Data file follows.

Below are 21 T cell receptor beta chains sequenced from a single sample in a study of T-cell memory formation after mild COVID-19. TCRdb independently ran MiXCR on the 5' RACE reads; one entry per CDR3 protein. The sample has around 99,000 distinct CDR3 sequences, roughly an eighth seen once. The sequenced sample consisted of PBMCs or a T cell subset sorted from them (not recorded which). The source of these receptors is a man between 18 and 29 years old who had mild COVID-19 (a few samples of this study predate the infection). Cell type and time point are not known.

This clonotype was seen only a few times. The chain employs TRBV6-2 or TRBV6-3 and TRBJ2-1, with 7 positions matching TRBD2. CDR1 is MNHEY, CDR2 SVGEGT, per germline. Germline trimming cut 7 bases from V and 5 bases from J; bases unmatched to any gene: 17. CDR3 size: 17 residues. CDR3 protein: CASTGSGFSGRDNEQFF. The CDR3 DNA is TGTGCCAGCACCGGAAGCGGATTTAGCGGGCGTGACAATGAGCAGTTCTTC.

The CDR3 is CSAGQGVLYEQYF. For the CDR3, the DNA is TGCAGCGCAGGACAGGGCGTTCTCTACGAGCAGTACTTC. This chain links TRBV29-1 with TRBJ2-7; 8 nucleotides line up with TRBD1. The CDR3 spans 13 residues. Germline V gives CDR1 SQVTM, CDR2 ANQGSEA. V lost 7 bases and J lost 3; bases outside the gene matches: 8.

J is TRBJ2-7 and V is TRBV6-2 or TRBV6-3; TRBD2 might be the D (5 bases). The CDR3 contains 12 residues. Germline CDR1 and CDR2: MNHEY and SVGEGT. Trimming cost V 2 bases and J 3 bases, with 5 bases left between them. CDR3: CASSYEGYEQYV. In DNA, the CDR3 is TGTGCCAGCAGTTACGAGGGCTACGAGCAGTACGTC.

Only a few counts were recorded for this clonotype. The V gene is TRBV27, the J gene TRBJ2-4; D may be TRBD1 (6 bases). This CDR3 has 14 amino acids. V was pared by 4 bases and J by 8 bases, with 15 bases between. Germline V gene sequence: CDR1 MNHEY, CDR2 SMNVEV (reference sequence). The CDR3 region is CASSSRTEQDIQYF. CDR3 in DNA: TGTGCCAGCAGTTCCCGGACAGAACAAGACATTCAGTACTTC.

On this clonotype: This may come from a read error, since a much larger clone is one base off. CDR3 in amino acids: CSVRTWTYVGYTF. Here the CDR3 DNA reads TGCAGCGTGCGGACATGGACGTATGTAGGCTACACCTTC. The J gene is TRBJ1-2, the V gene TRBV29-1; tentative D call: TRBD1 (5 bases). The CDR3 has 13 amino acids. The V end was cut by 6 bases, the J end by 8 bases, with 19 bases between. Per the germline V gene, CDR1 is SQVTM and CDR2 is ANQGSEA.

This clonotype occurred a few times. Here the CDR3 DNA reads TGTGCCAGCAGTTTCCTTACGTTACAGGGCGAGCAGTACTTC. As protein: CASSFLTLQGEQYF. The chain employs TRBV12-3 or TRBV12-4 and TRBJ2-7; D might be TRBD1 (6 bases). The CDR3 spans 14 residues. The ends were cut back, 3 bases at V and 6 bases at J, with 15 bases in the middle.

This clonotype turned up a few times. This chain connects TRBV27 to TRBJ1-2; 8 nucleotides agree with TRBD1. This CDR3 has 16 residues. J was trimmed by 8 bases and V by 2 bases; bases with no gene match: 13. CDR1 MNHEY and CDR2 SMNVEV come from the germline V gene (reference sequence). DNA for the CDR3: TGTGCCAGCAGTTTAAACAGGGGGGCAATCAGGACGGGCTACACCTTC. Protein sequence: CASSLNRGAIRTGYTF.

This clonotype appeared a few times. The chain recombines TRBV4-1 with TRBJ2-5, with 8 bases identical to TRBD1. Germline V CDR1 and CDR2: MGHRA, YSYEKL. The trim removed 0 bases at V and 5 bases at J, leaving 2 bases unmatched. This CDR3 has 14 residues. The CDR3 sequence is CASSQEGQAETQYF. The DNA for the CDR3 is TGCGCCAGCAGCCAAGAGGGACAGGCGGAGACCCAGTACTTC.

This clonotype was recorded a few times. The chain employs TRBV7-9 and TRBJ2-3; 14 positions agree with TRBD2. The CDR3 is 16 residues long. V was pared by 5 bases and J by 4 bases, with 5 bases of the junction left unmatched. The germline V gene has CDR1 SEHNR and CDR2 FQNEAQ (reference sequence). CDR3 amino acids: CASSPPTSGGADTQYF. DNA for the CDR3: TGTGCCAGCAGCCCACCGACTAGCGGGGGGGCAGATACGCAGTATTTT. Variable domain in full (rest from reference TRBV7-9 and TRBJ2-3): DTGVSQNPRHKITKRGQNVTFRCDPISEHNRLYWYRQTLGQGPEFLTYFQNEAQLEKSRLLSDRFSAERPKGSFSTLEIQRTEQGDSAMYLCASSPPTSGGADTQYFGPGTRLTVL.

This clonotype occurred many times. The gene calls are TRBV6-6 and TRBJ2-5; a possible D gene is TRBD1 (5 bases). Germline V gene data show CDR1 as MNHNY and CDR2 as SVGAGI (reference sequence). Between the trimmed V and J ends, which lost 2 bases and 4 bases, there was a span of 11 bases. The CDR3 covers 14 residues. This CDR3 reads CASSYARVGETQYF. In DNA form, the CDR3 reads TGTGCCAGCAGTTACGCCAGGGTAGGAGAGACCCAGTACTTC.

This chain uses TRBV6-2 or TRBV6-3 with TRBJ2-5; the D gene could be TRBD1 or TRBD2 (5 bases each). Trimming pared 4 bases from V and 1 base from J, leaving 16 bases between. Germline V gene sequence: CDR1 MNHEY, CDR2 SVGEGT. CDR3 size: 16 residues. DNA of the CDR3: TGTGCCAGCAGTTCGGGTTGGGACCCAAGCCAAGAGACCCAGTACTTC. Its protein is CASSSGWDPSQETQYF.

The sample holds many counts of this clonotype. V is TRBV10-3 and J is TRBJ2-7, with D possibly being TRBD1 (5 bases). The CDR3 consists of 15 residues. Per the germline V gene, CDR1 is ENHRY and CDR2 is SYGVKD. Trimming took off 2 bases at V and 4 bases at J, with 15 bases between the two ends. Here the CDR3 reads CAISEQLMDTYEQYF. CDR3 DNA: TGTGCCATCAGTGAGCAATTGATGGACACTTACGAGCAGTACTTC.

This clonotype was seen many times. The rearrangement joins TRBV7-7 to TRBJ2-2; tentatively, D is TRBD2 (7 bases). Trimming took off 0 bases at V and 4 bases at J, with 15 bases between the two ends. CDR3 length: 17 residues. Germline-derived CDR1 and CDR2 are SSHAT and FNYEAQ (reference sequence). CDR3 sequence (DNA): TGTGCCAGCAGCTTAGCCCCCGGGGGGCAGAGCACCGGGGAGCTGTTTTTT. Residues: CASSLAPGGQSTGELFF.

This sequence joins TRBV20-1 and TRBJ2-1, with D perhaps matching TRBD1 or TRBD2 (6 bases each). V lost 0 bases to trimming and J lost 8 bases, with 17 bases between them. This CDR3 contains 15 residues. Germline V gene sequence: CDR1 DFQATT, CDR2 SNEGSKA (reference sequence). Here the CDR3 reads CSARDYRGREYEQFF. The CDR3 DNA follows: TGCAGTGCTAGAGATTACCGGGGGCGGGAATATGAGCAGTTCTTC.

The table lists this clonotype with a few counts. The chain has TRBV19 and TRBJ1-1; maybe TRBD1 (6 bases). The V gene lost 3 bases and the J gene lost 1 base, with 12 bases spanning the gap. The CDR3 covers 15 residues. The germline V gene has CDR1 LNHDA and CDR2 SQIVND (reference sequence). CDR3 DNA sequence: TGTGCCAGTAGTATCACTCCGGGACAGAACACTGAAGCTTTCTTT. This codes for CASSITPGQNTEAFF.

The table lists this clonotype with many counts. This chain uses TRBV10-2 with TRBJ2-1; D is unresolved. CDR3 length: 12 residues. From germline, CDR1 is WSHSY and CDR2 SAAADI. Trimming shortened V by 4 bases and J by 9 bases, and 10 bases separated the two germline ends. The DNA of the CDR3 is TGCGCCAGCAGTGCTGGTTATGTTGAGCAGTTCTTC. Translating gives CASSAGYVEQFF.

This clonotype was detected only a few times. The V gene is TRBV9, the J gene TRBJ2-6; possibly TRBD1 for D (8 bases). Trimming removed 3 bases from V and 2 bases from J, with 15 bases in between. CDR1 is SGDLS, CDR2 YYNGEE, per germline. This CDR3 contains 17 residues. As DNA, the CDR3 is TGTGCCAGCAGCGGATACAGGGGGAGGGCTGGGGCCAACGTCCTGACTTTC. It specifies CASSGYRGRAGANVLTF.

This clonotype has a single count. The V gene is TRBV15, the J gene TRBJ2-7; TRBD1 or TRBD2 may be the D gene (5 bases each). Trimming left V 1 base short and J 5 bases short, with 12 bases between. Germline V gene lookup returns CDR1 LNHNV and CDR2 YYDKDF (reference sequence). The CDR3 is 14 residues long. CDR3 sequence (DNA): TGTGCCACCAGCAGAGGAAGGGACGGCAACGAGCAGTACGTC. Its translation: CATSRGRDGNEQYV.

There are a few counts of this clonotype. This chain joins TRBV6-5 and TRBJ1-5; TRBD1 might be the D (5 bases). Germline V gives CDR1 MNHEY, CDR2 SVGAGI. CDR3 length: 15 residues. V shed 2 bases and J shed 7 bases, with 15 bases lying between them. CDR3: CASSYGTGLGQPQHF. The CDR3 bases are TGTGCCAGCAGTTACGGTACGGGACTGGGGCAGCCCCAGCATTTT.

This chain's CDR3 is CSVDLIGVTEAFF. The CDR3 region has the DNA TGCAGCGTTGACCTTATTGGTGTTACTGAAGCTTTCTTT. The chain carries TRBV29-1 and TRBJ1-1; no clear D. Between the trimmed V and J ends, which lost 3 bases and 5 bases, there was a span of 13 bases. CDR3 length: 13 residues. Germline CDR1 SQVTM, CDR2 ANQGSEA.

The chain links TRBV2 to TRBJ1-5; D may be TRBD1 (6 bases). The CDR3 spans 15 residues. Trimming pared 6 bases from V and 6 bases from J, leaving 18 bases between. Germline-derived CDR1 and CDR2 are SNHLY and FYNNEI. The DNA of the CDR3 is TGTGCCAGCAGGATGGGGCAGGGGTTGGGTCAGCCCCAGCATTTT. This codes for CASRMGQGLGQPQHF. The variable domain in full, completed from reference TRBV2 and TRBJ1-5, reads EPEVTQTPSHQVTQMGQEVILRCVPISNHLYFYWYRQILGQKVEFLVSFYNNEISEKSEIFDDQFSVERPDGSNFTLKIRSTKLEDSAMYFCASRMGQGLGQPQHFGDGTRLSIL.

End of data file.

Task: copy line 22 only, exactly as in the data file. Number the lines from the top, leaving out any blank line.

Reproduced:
The chain links TRBV2 to TRBJ1-5; D may be TRBD1 (6 bases). The CDR3 spans 15 residues. Trimming pared 6 bases from V and 6 bases from J, leaving 18 bases between. Germline-derived CDR1 and CDR2 are SNHLY and FYNNEI. The DNA of the CDR3 is TGTGCCAGCAGGATGGGGCAGGGGTTGGGTCAGCCCCAGCATTTT. This codes for CASRMGQGLGQPQHF. The variable domain in full, completed from reference TRBV2 and TRBJ1-5, reads EPEVTQTPSHQVTQMGQEVILRCVPISNHLYFYWYRQILGQKVEFLVSFYNNEISEKSEIFDDQFSVERPDGSNFTLKIRSTKLEDSAMYFCASRMGQGLGQPQHFGDGTRLSIL.